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of norman scott in a very english scandal won him the award for best supporting actor. he'd already been celebrating. i'm hung over! there were also awards for chernobyl, the docudrama about the 1986 nuclear disaster, and netflix's black mirror, bandersnatch, the interactive film in which viewers have a say in the storyline. thank you very much. television is enjoying a golden age. tv and film critic siobhan synnot joins us now to discuss the emmys. i want to read your tweet, i'm going to say why we need more women on television. if you look at the handmaids tale which has been garlanded with awards, that is about feminists, a picture article society
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set ina feminists, a picture article society set in a dystopian future, led by a superbly angry performance from elizabeth north. we've also got flea bag of course. she didn'tjust start on it but she also noted. women behind the driving seat is becoming more important. the search is on for writers. i spoke to one writer who is an award—winning playwright. she says amazon and streaming services are desperate for me to work for them. what is going on because those companies ten years ago didn't exist. this is a total change. absolutely and it is not ultra mystic one. what is the audience out there streaming services? rather like podcasting in general, young men between 18 and 2a traditionally courted by networks, they are drifting away. they are playing games, watching dvds but they are not watching television in the same
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way as women. 0ur young women doing it? they do, they watch four hours per week than male counterparts. they are more engaged, more likely to invest in digital platforms and stick with them. this makes women incredible desirable to the services. watching the emmys, recognising british talent and of coursejodie, in that. recognising british talent and of course jodie, in that. the money was on sandra for taking either. great to see new young, female talent. might note about this and about the emmys in general that while it is to see bbc news flea bag during so well, it is british talent involved in international productions that are very making the impact. if you look atjesse armstrong for example. as an hbo production so while it is nice to see so much but is talent getting acclaimed at the emmys, john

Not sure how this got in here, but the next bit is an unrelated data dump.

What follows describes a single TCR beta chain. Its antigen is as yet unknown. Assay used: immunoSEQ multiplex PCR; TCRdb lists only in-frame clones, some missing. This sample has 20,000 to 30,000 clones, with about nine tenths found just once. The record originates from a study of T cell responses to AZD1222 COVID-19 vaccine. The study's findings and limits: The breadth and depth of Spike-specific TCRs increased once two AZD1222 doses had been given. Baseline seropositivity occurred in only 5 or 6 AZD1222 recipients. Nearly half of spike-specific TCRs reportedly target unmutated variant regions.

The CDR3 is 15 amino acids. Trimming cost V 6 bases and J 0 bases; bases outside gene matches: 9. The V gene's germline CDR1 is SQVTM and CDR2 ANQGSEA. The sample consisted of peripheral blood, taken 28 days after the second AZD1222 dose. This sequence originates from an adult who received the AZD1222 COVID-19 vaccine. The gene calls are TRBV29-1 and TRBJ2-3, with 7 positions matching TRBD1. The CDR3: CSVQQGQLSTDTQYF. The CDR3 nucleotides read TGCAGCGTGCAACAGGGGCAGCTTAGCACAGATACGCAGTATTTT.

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0liverfor getting acclaimed at the emmys, john 0liver for example is an outstanding comedy presenter, we don't own the means of production. we are very much at best, partners. at worst, hand maidens. still a good night? absolutely. if they got more drunk, i'd be all for it! let's cross now to brighton where the shadow foreign secretary emily thornberry is addressing conference. jeremy corbyn, my friend and next prime minister. i want to salute the tea m prime minister. i want to salute the team for all the work they have done to uphold the pledges to nato, to fight for our steel industry and stop military outsourcing, to guarantee our armed forces get therapy, decent housing, better support for their children and a